No specific testing for DILI is available, with diagnosis requiring a causality assessment. This assessment should determine if the patient was exposed to the drug during a logical time period; if the drug has previously been reported to cause DILI; and if the symptom complex is consistent with DILI. In addition, other explanations for liver injury should be sought, including viral hepatitis, autoimmune hepatitis, and alcohol abuse.
Primary therapy is discontinuation of the offending drug, and avoiding re-exposure. This typically results in rapid and complete resolution of symptoms. However, DILI severe enough to cause acute liver failure has a poor prognosis without urgent liver transplant. Specific therapies for some DILI exist, such as N-acetylcysteine for acetaminophen poisoning. The use of ursodeoxycholic acid may speed resolution of jaundice. The use of corticosteroids for DILI remains controversial.
Liver Tox: Clinical and research information on drug-induced liver injury, http://www.livertox.nih.gov/.
ESSENTIALS OF DIAGNOSIS & TYPICAL FEATURES
Underlying liver disease.
Nodular hard liver and splenomegaly.
Nodular liver on abdominal imaging.
Liver biopsy demonstrating cirrhosis.
Cirrhosis is a histologically defined condition of the liver characterized by diffuse hepatocyte injury and regeneration, an increase in connective tissue (bridging fibrosis), and disorganization of the lobular and vascular architecture (regenerative nodules). It may be micronodular or macronodular in appearance. It is the vasculature distortion that leads to increased resistance to blood flow, producing portal hypertension and its consequences.
Many liver diseases may progress to cirrhosis. In children, the two most common forms of cirrhosis are postnecrotic and biliary, each of which has different causes, symptoms, and treatments. Both forms can eventually lead to liver failure and death.
Many children with cirrhosis may be asymptomatic early in the course. Malaise, loss of appetite, failure to thrive, and nausea are frequent complaints, especially in anicteric varieties. Easy bruising may be reportted. Jaundice may or may not be present.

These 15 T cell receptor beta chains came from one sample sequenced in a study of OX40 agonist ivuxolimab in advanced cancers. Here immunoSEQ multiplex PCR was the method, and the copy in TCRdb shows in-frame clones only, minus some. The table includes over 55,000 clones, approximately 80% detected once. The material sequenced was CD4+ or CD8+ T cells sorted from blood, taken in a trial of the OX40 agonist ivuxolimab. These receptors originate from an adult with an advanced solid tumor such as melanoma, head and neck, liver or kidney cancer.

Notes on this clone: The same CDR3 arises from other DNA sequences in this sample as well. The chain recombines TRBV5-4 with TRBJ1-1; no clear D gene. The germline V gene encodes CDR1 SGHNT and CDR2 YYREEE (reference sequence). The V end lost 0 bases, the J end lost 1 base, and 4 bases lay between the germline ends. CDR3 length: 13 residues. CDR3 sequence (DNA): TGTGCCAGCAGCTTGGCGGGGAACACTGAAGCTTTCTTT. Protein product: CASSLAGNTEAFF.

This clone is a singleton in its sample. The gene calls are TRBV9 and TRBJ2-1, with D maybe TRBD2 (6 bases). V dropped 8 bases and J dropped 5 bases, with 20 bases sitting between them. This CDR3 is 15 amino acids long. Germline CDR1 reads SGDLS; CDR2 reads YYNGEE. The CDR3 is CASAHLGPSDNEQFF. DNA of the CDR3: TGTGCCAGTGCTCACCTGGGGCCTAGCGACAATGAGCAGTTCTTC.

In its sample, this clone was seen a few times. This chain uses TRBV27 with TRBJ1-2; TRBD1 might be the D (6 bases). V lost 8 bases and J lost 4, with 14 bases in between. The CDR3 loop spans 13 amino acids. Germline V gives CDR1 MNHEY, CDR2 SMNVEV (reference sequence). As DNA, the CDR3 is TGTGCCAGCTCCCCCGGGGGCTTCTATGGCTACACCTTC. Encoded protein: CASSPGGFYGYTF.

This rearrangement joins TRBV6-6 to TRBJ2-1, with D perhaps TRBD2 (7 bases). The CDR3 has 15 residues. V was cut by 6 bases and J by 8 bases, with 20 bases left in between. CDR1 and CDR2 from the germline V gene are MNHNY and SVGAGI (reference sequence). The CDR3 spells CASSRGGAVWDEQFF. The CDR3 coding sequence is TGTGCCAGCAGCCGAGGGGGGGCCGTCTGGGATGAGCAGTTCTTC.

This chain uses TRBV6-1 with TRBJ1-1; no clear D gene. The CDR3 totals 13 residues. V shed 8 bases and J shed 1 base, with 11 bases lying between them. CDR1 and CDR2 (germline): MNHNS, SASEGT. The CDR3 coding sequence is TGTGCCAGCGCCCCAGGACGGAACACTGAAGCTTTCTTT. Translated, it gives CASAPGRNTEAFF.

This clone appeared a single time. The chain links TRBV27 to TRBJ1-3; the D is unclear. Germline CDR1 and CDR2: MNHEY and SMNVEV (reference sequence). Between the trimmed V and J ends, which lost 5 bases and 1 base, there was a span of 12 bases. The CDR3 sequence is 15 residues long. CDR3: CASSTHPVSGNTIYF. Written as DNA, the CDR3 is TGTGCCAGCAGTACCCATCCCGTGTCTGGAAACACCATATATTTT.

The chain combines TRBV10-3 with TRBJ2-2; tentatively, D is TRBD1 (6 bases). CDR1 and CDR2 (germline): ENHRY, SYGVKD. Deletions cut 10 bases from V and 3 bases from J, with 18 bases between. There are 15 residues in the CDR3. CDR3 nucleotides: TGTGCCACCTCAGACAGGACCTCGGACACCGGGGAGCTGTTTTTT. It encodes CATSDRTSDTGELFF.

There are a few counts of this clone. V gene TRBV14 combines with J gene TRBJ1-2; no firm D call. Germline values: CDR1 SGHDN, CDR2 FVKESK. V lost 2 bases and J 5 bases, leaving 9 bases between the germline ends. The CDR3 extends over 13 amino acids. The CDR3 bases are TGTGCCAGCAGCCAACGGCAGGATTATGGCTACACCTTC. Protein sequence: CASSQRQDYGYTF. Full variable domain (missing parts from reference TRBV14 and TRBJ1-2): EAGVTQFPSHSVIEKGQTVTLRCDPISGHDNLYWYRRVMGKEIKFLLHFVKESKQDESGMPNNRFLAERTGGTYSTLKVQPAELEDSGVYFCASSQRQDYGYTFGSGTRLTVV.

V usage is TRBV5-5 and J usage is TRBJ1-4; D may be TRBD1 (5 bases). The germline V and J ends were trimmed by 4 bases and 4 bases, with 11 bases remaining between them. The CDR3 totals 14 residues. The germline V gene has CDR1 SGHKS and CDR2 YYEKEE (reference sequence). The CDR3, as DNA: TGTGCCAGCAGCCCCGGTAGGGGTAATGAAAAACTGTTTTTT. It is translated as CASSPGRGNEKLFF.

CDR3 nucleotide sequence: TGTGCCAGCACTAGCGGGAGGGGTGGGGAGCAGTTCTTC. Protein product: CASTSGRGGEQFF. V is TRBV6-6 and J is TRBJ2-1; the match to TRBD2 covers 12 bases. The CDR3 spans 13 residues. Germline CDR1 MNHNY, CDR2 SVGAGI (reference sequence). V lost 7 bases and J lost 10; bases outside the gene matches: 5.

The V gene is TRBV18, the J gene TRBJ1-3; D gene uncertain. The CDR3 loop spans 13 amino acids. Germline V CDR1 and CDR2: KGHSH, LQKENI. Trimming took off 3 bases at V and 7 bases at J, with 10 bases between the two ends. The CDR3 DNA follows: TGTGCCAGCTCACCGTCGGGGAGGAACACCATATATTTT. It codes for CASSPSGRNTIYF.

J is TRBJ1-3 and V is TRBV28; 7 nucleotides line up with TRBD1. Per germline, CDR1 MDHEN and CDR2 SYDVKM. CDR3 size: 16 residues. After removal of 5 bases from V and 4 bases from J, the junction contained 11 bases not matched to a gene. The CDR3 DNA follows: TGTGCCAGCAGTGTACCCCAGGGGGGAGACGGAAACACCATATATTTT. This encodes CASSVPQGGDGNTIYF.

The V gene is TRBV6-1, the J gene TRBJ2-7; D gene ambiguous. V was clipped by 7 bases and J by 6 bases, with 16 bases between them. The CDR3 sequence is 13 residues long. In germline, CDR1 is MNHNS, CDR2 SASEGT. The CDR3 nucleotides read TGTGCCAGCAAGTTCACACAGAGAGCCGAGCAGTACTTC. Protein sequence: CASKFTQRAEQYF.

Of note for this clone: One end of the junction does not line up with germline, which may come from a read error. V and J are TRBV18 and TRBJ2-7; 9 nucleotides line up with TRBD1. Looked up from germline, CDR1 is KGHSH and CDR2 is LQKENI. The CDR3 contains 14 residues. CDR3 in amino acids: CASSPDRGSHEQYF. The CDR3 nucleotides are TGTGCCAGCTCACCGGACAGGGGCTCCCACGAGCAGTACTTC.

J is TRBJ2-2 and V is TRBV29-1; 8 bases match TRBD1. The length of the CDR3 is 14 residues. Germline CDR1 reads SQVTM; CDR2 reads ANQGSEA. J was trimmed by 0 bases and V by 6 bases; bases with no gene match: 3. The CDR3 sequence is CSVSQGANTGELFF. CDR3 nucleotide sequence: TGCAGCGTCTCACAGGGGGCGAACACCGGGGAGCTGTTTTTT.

B. Symptoms and Signs
The first indication of underlying liver disease may be splenomegaly, ascites, gastrointestinal hemorrhage, or hepatic encephalopathy. Variable hepatomegaly, spider angiomas, warm skin, palmar erythema, or digital clubbing may be present. A small, shrunken liver may present. Most often, the liver is enlarged slightly, especially in the subxiphoid region, where it has a firm to hard quality and an irregular edge. Splenomegaly generally precedes other complications of portal hypertension. Ascites may be detected as shifting dullness or a fluid wave. Gynecomastia may be noted in males. Digital clubbing occurs in 10%–15% of cases. Pretibial edema often occurs, reflecting underlying hypoproteinemia. In adolescent girls, irregularities of menstruation or/and amenorrhea may be early complaints.
In biliary cirrhosis, patients often have jaundice, dark urine, pruritus, hepatomegaly, and sometimes xanthomas, in addition to the previously mentioned clinical findings. Malnutrition and failure to thrive due to steatorrhea may be more apparent in this form of cirrhosis.